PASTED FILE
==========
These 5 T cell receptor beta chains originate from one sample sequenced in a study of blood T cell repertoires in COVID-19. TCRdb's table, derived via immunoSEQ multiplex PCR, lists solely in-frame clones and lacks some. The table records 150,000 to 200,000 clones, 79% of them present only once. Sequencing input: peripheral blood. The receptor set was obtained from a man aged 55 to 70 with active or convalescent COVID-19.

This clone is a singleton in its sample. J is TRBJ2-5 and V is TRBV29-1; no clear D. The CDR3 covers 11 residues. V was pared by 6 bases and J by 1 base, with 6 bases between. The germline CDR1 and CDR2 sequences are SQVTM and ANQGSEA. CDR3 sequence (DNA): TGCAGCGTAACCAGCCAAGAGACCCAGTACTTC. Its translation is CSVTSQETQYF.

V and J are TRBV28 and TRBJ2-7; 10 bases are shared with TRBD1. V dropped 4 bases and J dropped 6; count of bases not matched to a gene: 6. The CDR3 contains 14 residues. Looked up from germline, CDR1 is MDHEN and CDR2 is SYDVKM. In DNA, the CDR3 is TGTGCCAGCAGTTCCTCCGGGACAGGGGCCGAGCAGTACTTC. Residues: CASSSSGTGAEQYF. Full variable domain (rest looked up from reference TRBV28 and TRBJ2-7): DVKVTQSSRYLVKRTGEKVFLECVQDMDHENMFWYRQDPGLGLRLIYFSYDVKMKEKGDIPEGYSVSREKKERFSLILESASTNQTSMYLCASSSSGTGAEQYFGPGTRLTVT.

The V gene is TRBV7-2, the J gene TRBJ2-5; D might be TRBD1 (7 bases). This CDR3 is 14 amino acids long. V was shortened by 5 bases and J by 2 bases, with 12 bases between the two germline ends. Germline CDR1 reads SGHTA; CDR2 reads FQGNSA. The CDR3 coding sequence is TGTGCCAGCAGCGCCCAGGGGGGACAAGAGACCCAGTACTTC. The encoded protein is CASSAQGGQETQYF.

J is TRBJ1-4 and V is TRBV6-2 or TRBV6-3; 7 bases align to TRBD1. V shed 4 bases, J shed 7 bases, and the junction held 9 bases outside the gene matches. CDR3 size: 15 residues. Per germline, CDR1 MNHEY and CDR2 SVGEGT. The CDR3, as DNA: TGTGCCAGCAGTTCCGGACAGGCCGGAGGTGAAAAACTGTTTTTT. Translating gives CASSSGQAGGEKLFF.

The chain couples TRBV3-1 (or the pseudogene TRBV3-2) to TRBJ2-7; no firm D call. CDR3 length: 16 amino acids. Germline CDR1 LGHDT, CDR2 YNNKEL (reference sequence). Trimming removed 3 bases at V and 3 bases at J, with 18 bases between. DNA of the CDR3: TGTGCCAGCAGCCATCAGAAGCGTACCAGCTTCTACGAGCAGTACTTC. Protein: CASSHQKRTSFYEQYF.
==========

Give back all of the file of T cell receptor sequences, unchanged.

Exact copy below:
These 5 T cell receptor beta chains originate from one sample sequenced in a study of blood T cell repertoires in COVID-19. TCRdb's table, derived via immunoSEQ multiplex PCR, lists solely in-frame clones and lacks some. The table records 150,000 to 200,000 clones, 79% of them present only once. Sequencing input: peripheral blood. The receptor set was obtained from a man aged 55 to 70 with active or convalescent COVID-19.

This clone is a singleton in its sample. J is TRBJ2-5 and V is TRBV29-1; no clear D. The CDR3 covers 11 residues. V was pared by 6 bases and J by 1 base, with 6 bases between. The germline CDR1 and CDR2 sequences are SQVTM and ANQGSEA. CDR3 sequence (DNA): TGCAGCGTAACCAGCCAAGAGACCCAGTACTTC. Its translation is CSVTSQETQYF.

V and J are TRBV28 and TRBJ2-7; 10 bases are shared with TRBD1. V dropped 4 bases and J dropped 6; count of bases not matched to a gene: 6. The CDR3 contains 14 residues. Looked up from germline, CDR1 is MDHEN and CDR2 is SYDVKM. In DNA, the CDR3 is TGTGCCAGCAGTTCCTCCGGGACAGGGGCCGAGCAGTACTTC. Residues: CASSSSGTGAEQYF. Full variable domain (rest looked up from reference TRBV28 and TRBJ2-7): DVKVTQSSRYLVKRTGEKVFLECVQDMDHENMFWYRQDPGLGLRLIYFSYDVKMKEKGDIPEGYSVSREKKERFSLILESASTNQTSMYLCASSSSGTGAEQYFGPGTRLTVT.

The V gene is TRBV7-2, the J gene TRBJ2-5; D might be TRBD1 (7 bases). This CDR3 is 14 amino acids long. V was shortened by 5 bases and J by 2 bases, with 12 bases between the two germline ends. Germline CDR1 reads SGHTA; CDR2 reads FQGNSA. The CDR3 coding sequence is TGTGCCAGCAGCGCCCAGGGGGGACAAGAGACCCAGTACTTC. The encoded protein is CASSAQGGQETQYF.

J is TRBJ1-4 and V is TRBV6-2 or TRBV6-3; 7 bases align to TRBD1. V shed 4 bases, J shed 7 bases, and the junction held 9 bases outside the gene matches. CDR3 size: 15 residues. Per germline, CDR1 MNHEY and CDR2 SVGEGT. The CDR3, as DNA: TGTGCCAGCAGTTCCGGACAGGCCGGAGGTGAAAAACTGTTTTTT. Translating gives CASSSGQAGGEKLFF.

The chain couples TRBV3-1 (or the pseudogene TRBV3-2) to TRBJ2-7; no firm D call. CDR3 length: 16 amino acids. Germline CDR1 LGHDT, CDR2 YNNKEL (reference sequence). Trimming removed 3 bases at V and 3 bases at J, with 18 bases between. DNA of the CDR3: TGTGCCAGCAGCCATCAGAAGCGTACCAGCTTCTACGAGCAGTACTTC. Protein: CASSHQKRTSFYEQYF.